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Wednesday, 4 June 2008
Page: 4558


Mr KERR (Parliamentary Secretary for Pacific Island Affairs) (10:16 AM) —The debate on the Appropriation Bill (No. 1) 2008-2009 and related bills gives all members an opportunity to speak broadly on subjects of their interest but, sadly, it also gives occasion for members such as the speaker immediately preceding me to repeat the drone of routine political drivel that passes for serious comment on public affairs. It is a great tragedy that we traduce the opportunities that are presented to us in this parliament to really get to grips with the larger national issues and our own local concerns when we waste our time repeating, ad nauseam, the kinds of rote opposition lines that the member delivered unto us in this chamber.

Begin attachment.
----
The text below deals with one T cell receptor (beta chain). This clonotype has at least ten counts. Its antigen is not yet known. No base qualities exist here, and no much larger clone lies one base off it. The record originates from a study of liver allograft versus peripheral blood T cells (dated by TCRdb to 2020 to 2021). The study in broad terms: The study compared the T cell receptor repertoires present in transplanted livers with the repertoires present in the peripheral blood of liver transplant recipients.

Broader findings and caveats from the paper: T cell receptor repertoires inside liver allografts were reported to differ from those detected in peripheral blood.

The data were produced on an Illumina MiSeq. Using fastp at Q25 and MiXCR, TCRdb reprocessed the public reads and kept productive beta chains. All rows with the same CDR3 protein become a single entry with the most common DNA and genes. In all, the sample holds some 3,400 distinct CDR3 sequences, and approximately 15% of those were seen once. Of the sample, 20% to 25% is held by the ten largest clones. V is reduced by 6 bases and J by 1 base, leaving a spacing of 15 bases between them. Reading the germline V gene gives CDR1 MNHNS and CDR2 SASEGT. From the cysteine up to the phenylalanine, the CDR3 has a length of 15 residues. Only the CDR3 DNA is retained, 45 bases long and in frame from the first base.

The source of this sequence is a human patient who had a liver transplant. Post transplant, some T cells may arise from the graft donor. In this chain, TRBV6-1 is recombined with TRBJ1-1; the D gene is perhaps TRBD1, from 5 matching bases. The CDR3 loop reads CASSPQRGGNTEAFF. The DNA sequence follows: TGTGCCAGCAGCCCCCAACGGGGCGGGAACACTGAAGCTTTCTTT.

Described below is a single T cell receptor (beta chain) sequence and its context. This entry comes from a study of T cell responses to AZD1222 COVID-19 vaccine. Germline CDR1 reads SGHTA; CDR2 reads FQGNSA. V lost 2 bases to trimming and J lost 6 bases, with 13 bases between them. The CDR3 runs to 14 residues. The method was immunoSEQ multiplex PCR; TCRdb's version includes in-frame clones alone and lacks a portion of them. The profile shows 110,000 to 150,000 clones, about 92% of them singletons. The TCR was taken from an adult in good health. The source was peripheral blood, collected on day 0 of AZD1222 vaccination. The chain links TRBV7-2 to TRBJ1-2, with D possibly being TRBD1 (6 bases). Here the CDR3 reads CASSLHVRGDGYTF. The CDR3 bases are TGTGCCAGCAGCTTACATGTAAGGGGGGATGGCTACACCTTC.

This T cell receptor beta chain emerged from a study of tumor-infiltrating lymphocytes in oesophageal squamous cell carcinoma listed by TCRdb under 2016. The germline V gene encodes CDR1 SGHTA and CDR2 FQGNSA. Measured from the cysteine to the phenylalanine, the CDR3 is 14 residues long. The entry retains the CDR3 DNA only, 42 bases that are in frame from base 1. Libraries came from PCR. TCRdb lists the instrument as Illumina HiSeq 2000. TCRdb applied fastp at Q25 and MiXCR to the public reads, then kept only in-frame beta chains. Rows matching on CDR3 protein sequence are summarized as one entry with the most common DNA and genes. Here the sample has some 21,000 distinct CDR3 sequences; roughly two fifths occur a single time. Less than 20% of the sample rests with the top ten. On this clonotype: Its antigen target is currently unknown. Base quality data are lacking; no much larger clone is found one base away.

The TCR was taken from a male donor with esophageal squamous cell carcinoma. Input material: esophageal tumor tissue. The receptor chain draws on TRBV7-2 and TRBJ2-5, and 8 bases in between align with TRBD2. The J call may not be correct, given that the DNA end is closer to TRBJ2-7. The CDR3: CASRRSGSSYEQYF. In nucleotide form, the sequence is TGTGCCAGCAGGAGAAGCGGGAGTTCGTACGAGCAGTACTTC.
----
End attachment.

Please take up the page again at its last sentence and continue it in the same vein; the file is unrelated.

I want to focus on three specific issues which have emerged from this budget and which will benefit my electorate of Denison. The first builds on the work of previous Labor and coalition governments and has seen Hobart effectively the focus of much international work in the southern oceans and Antarctica. Certainly as far as Australia is concerned, Hobart has become the centre of almost all research activity in the southern oceans and Antarctica. And there is a further initiative, cemented in the most recent budget, where Australia will become the home of the secretariat for the Agreement on the Conservation of Albatrosses and Petrels—the great seabirds that we associate with the southern oceans and whose preservation and support is well supported by many Australians. That will now be cemented, in terms of the architecture of the international community, through this secretariat.